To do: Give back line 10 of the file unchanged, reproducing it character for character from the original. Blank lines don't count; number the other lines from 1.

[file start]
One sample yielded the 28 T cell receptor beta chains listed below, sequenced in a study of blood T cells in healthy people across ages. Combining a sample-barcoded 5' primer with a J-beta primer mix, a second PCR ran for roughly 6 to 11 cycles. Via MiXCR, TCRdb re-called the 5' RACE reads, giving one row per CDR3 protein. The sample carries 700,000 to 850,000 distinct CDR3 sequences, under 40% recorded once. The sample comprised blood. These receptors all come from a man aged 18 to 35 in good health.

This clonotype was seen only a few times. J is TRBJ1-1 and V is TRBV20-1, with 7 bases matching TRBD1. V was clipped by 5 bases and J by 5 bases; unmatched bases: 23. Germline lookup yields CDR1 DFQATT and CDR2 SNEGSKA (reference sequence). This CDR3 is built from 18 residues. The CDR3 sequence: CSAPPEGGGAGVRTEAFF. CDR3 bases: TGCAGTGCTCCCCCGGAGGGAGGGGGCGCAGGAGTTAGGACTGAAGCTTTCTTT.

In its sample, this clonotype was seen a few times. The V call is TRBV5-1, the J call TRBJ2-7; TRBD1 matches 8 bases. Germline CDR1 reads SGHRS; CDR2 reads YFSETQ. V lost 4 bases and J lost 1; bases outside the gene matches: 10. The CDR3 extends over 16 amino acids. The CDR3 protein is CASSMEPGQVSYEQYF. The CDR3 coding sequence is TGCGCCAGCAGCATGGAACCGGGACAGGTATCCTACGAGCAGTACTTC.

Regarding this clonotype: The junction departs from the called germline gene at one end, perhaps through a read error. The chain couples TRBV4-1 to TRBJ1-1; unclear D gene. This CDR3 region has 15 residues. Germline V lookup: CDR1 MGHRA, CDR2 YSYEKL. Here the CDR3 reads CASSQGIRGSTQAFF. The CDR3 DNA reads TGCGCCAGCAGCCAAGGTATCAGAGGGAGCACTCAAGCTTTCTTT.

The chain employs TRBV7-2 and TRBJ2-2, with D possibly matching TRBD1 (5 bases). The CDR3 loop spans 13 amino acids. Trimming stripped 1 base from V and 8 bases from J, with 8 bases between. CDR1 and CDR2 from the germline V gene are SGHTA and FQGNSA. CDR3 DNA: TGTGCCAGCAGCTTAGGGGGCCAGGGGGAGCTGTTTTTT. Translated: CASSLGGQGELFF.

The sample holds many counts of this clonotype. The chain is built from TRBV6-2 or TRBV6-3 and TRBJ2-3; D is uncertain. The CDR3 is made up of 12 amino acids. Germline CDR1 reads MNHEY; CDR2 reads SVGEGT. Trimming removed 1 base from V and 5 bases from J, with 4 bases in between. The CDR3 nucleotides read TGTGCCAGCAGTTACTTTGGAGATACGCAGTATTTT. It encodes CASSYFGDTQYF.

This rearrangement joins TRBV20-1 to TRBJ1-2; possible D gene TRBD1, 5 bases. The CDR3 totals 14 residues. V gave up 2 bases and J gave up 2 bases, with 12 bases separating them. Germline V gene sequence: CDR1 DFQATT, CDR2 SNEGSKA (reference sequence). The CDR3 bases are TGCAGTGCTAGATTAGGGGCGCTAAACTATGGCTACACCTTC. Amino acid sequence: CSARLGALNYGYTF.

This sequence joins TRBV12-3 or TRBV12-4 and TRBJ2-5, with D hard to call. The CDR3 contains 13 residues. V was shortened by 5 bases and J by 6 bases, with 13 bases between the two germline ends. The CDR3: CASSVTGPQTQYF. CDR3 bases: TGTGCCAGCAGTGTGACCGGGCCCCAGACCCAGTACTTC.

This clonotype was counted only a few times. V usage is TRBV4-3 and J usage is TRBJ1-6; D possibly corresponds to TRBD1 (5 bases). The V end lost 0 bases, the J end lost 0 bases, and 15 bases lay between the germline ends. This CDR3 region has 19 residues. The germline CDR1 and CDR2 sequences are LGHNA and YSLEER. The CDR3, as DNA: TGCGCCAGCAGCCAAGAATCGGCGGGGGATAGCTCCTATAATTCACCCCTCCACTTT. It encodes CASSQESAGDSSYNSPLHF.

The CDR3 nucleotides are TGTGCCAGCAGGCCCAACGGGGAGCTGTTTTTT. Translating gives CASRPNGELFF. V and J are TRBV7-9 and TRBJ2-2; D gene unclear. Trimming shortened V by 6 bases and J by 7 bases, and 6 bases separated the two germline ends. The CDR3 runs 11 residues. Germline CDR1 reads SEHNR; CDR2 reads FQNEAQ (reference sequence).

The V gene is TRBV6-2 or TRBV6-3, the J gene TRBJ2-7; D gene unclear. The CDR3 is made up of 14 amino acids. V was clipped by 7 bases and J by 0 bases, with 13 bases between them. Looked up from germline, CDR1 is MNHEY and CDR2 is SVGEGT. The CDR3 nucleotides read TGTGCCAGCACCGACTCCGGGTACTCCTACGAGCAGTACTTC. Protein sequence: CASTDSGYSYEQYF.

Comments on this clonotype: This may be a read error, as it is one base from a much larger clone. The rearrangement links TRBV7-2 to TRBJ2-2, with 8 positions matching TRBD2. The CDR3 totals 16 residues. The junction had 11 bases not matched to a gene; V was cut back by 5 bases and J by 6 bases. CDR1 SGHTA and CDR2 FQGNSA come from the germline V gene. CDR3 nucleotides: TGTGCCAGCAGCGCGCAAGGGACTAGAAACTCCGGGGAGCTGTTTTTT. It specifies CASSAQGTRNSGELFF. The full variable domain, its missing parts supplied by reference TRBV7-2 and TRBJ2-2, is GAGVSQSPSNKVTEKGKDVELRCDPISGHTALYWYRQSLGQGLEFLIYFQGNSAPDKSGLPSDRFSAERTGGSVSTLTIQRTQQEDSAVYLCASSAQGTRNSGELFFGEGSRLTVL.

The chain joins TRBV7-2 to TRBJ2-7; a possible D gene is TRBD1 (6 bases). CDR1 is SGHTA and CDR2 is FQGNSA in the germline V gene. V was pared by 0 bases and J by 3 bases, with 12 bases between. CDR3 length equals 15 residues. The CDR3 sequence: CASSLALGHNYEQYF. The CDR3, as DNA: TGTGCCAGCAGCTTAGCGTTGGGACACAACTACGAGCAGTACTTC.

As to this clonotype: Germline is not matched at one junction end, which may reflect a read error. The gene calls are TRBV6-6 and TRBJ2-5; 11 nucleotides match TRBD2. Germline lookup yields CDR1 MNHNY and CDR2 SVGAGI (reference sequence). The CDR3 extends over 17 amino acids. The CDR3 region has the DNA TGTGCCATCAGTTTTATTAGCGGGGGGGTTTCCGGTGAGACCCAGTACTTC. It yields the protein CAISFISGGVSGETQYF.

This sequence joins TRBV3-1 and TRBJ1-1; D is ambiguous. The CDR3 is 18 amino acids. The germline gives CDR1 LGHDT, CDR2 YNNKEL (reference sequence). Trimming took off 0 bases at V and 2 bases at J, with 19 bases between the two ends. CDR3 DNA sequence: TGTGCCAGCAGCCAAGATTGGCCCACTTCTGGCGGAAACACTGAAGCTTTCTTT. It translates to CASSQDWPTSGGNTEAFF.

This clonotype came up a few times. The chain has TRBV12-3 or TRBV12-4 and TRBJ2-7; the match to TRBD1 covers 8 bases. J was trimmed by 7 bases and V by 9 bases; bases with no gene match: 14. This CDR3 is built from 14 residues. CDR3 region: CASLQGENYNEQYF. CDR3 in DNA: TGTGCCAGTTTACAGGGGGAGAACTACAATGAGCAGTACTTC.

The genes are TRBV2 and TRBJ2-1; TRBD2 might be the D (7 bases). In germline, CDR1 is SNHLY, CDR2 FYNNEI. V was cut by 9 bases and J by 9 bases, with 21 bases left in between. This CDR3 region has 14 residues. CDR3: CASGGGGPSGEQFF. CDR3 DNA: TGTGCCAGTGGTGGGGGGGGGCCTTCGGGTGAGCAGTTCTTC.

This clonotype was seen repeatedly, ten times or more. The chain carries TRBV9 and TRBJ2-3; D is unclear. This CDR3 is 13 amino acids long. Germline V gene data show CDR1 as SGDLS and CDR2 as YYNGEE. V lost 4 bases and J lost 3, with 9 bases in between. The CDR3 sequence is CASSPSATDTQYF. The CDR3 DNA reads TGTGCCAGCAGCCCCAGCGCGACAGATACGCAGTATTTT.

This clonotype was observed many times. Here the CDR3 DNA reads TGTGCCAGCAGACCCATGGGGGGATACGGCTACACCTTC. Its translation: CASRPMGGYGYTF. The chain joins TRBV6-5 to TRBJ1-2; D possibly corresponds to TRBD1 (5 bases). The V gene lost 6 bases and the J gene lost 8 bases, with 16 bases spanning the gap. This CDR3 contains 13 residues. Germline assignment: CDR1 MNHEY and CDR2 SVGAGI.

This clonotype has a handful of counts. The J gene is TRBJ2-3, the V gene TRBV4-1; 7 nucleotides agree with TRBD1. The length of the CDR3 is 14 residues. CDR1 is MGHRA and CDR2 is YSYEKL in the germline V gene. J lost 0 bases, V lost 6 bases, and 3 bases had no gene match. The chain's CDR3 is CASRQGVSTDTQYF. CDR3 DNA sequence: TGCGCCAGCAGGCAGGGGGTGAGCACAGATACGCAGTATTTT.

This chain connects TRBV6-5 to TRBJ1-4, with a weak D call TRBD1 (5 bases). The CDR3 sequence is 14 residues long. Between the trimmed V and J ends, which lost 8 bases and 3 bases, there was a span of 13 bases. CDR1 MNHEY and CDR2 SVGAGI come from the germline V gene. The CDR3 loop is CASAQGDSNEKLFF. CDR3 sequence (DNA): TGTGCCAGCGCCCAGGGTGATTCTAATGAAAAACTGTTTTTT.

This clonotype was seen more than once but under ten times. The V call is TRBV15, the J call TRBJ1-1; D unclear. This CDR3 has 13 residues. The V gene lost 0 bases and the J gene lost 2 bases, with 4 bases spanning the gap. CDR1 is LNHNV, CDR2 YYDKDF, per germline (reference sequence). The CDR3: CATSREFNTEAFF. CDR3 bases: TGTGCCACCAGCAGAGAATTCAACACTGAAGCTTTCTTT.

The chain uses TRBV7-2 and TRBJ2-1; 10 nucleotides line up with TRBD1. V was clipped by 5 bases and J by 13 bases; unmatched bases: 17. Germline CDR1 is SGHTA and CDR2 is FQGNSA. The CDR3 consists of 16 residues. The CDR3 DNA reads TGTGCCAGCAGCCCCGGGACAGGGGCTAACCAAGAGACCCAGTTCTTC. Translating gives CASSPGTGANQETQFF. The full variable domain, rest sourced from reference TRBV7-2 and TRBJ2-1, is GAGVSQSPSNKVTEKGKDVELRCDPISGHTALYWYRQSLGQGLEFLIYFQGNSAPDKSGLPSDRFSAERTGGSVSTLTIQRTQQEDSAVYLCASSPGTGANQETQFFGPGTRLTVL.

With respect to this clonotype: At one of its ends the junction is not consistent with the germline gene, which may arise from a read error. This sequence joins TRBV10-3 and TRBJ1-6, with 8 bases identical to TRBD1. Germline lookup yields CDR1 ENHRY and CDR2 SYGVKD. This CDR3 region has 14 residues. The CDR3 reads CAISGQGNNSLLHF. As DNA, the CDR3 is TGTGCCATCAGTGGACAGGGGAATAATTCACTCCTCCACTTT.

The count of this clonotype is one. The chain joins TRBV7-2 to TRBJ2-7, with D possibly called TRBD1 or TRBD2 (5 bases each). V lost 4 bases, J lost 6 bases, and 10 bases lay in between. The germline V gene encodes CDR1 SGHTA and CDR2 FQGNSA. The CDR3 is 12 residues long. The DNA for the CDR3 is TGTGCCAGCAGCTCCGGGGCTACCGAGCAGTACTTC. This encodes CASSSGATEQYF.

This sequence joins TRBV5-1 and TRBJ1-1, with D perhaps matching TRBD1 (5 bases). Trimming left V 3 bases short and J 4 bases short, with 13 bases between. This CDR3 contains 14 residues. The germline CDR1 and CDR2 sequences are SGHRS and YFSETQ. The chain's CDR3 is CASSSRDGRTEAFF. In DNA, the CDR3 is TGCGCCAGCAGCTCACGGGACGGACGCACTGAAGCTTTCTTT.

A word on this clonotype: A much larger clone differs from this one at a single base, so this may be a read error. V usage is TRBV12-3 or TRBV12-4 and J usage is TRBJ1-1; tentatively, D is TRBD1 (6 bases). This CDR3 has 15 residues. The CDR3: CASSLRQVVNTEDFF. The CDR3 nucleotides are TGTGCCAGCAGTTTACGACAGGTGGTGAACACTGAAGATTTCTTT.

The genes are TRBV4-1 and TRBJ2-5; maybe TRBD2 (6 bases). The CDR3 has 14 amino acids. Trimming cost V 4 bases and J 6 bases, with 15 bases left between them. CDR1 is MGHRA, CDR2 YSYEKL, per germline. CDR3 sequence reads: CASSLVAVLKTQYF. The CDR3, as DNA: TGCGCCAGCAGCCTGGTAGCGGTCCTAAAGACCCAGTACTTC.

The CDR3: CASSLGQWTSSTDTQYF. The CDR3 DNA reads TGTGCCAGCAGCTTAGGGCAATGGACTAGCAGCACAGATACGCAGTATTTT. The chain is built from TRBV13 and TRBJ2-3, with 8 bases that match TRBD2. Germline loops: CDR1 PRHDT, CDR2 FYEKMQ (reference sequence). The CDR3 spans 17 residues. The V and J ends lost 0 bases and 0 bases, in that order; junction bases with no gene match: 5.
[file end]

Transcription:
The CDR3 nucleotides are TGTGCCAGCAGGCCCAACGGGGAGCTGTTTTTT. Translating gives CASRPNGELFF. V and J are TRBV7-9 and TRBJ2-2; D gene unclear. Trimming shortened V by 6 bases and J by 7 bases, and 6 bases separated the two germline ends. The CDR3 runs 11 residues. Germline CDR1 reads SEHNR; CDR2 reads FQNEAQ (reference sequence).